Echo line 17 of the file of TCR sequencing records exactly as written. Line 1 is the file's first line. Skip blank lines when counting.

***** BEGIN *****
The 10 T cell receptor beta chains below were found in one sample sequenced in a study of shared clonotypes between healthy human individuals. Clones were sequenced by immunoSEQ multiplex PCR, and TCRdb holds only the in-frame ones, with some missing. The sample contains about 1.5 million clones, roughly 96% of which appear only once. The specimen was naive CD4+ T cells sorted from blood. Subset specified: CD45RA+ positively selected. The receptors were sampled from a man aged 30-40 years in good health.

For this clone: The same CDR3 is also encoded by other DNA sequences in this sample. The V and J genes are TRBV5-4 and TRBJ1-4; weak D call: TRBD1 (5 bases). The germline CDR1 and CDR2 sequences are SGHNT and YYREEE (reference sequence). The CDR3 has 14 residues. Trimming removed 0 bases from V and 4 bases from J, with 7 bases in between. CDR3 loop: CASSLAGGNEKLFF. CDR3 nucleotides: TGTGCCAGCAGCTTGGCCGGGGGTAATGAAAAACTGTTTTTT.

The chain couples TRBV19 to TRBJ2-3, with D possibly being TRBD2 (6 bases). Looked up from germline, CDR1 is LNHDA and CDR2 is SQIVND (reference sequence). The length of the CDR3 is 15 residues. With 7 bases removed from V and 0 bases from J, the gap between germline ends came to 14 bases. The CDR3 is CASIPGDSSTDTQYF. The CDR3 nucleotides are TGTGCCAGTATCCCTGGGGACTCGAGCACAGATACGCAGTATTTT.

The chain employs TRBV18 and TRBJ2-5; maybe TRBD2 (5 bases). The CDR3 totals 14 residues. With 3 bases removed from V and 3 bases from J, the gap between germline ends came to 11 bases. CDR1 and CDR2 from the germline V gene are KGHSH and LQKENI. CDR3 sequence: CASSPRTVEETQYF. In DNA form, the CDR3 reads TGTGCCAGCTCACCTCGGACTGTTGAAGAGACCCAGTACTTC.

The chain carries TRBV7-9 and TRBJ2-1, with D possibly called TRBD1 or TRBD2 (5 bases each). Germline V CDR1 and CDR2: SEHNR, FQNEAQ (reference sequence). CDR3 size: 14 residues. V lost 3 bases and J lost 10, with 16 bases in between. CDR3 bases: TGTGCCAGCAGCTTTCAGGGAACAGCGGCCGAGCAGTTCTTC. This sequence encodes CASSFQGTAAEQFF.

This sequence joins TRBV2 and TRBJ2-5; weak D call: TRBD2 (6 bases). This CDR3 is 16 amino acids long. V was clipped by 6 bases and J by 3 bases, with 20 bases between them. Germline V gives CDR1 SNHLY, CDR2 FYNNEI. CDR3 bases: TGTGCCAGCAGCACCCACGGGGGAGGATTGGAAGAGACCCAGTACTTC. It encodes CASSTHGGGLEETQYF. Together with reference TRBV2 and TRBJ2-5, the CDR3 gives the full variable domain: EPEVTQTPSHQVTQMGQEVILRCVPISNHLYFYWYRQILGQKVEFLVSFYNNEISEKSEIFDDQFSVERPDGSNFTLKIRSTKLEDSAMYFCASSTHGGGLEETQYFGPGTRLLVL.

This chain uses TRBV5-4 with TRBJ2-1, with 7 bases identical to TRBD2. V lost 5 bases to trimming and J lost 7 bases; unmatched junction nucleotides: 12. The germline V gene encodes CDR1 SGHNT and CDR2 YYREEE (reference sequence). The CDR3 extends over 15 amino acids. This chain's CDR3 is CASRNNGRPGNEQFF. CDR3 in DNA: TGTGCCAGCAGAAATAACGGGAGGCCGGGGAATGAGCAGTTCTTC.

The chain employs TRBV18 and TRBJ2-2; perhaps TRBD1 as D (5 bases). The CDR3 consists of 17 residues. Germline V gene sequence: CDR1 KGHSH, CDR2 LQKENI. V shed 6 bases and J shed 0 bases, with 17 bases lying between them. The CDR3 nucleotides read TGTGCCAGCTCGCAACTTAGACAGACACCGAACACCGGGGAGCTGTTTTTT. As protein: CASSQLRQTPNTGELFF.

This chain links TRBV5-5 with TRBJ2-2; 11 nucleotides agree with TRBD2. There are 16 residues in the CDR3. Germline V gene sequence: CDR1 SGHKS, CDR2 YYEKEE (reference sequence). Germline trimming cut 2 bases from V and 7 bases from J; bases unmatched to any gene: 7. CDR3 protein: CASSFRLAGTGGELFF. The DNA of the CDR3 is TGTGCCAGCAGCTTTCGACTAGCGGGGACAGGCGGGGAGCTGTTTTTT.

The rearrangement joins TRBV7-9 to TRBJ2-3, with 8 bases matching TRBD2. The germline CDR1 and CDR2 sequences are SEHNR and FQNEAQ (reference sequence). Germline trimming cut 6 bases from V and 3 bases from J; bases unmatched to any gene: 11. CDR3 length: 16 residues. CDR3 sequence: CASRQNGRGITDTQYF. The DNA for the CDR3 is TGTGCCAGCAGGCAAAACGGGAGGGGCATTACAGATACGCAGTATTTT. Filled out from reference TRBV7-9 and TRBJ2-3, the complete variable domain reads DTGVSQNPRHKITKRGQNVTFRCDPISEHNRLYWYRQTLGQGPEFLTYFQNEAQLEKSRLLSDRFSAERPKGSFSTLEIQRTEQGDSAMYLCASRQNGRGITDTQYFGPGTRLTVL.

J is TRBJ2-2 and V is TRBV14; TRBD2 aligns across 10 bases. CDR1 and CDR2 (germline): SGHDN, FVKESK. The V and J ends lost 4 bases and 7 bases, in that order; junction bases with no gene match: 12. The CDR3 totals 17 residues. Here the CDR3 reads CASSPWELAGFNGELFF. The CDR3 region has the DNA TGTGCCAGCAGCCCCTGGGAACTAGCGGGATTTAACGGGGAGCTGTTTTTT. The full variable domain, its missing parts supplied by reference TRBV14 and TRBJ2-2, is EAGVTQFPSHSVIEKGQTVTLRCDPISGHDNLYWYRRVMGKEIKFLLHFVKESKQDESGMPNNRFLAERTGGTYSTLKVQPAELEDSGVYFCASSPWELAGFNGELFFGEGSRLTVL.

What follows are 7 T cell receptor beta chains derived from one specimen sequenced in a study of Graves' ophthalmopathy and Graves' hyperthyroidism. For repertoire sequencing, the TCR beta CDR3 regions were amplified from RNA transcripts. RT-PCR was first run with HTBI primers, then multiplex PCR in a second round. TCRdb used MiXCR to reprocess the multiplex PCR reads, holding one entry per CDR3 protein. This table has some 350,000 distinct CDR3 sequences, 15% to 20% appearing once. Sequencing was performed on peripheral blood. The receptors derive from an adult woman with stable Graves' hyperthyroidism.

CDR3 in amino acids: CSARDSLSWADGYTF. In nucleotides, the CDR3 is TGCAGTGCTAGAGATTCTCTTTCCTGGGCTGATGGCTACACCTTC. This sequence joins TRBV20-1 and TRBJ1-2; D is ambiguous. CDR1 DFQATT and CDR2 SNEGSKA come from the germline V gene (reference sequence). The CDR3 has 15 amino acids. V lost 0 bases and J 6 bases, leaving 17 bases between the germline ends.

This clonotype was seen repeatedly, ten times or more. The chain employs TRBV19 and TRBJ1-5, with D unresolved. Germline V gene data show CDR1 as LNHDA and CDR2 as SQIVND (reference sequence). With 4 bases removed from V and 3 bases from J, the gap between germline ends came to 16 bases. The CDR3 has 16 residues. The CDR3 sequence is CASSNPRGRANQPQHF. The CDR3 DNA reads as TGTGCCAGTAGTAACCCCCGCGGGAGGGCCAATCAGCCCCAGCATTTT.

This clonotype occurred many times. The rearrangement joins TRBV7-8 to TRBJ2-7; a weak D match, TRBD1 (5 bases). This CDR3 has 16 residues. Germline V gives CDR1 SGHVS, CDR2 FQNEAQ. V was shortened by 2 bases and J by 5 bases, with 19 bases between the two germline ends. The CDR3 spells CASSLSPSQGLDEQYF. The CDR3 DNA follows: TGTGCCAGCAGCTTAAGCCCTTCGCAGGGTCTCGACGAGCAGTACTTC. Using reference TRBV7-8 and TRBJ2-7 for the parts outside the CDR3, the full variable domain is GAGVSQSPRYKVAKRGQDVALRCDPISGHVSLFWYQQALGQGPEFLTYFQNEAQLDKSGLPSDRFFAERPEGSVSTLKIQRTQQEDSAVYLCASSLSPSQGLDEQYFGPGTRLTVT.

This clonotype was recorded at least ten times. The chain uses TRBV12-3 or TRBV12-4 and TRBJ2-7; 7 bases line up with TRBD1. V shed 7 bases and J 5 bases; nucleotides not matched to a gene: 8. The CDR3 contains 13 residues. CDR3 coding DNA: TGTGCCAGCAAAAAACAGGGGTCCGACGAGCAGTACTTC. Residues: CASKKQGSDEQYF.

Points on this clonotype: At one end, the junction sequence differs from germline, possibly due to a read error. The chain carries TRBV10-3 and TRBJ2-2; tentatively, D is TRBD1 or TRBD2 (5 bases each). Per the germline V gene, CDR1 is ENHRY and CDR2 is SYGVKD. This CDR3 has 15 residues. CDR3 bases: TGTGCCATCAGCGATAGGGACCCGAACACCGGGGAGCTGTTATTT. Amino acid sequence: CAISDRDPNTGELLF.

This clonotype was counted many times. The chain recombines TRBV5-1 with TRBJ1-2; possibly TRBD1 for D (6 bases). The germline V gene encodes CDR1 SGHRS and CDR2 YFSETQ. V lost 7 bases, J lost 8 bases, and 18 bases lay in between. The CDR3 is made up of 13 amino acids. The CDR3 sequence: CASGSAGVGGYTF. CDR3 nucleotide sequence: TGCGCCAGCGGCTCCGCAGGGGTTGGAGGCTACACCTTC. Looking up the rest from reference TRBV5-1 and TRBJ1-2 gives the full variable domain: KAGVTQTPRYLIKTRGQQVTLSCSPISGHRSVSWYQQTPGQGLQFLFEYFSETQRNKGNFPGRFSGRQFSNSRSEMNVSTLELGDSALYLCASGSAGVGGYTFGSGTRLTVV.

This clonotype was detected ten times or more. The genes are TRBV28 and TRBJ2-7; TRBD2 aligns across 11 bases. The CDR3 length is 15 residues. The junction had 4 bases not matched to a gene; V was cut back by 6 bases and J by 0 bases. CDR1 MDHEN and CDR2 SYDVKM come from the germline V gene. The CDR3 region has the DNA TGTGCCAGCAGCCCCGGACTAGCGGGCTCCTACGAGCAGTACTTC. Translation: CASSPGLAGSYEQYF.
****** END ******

Points on this clonotype: At one end, the junction sequence differs from germline, possibly due to a read error. The chain carries TRBV10-3 and TRBJ2-2; tentatively, D is TRBD1 or TRBD2 (5 bases each). Per the germline V gene, CDR1 is ENHRY and CDR2 is SYGVKD. This CDR3 has 15 residues. CDR3 bases: TGTGCCATCAGCGATAGGGACCCGAACACCGGGGAGCTGTTATTT. Amino acid sequence: CAISDRDPNTGELLF.